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Video: Rick Warren On Preserving the Fruit of Easter

Churches around the world experience a surge in attendance on Easter Sunday, especially when they’ve prepared well and spread the word effectively. But how should churches follow up? How do we preserve the fruit of Easter Sunday and assimilate people into our congregations effectively?

They preached the gospel in that city and won a large number of disciples. Then they returned to Lystra, Iconium and Antioch, strengthening the disciples and encouraging them to remain true to the faith. “We must go through many hardships to enter the kingdom of God,” they said.
Acts 14:21-22 NIV

Judas and Silas, who themselves were prophets, said much to encourage and strengthen the believers. After spending some time there, they were sent off by the believers with the blessing of peace to return to those who had sent them. But Paul and Barnabas remained in Antioch, where they and many others taught and preached the word of the Lord.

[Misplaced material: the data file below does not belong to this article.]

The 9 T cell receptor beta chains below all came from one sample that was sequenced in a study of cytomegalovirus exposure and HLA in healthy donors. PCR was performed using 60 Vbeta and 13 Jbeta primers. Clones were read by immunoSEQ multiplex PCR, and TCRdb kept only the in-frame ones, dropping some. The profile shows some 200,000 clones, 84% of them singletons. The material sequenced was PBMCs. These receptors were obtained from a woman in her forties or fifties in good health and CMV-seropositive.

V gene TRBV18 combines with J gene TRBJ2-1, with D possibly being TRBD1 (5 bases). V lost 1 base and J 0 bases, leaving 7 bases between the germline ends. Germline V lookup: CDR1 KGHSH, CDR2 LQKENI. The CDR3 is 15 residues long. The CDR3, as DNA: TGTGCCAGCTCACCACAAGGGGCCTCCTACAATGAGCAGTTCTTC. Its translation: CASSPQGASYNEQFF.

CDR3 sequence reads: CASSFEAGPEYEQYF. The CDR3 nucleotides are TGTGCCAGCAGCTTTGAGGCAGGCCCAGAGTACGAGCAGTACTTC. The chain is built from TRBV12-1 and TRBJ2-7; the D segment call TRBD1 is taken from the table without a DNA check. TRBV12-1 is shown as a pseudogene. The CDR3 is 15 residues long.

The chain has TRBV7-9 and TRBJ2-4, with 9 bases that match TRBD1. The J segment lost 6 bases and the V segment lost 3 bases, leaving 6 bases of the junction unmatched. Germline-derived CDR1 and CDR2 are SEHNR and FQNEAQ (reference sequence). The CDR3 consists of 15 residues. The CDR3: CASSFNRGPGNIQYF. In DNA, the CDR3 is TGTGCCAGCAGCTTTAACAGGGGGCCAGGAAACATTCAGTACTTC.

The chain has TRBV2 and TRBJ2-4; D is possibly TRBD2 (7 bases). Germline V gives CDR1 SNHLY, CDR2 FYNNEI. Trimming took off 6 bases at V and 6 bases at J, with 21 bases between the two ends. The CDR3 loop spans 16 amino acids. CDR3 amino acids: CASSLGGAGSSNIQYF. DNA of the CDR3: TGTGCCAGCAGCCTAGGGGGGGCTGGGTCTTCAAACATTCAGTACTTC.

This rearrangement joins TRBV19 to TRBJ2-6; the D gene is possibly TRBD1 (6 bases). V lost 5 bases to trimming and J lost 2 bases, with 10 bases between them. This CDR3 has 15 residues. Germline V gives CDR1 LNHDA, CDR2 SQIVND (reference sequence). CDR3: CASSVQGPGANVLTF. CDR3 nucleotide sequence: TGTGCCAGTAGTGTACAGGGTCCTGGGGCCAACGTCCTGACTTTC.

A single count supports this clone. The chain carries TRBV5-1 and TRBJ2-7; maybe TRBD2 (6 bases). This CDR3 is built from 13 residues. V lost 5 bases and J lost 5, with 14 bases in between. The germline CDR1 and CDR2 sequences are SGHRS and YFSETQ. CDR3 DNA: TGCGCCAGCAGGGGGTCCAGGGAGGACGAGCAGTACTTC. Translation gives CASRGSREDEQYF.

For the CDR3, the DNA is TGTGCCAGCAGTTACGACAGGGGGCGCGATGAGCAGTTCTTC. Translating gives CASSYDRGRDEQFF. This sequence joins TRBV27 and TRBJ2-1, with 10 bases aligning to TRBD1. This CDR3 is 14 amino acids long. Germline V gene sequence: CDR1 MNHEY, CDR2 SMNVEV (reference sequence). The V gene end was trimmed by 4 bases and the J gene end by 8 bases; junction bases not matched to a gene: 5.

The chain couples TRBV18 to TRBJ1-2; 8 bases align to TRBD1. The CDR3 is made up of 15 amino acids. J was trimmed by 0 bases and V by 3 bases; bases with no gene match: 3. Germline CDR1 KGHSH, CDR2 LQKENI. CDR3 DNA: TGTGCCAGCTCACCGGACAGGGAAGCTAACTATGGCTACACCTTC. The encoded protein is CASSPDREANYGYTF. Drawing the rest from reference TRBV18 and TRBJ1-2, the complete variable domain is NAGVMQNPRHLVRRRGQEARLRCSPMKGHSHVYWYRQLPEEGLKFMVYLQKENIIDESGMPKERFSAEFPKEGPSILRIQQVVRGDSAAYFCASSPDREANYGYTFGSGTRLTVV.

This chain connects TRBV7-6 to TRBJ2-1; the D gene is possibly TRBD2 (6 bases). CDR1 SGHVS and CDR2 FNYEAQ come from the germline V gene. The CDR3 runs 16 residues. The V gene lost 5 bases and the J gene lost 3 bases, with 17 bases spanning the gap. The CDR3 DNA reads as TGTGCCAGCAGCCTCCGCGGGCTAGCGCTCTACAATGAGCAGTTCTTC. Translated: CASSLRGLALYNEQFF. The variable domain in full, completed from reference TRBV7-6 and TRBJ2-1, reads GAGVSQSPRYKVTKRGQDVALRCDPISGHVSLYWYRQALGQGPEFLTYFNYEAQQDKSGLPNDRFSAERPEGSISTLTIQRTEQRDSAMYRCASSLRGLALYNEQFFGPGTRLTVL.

Acts 15:32-35 NIV

(Paul) went through Syria and Cilicia, strengthening the churches.
Acts 15:41 NIV

After spending some time in Antioch, Paul set out from there and traveled from place to place throughout the region of Galatia and Phrygia, strengthening all the disciples.
Acts 18:23 NIV

Here are some ideas about following up with your first-time guests…

Contact People Within 48 Hours

Make phone calls, send letters and emails, and involve volunteers in the process. And when you write, write in personal language, not business language. And at the bottom of every letter, sign only your first name. Make it as personal and informal as possible.

Get Them Into a Group

When Kay and I were first starting Saddleback, we used to gather new guests into our living room once a month for a “pastor’s chat.” Out of that kind of a meeting, you can form new small groups.

Give Them a Responsibility

People need to feel that they belong even before they believe. And often, they take their next steps because they are serving alongside other believers.

Develop a Caring Congregation

Developing a caring congregation starts with the Pastor. The Pastor must genuinely care about people and show it. The Pastor sets the tone. Many Pastors, by their very demeanor, discourage people from returning. It’s vital that the Pastor is approachable and real.

Following up effectively is part of fulfilling the Great Commission, and it’s vital that we do it as well as possible for the kingdom’s sake.

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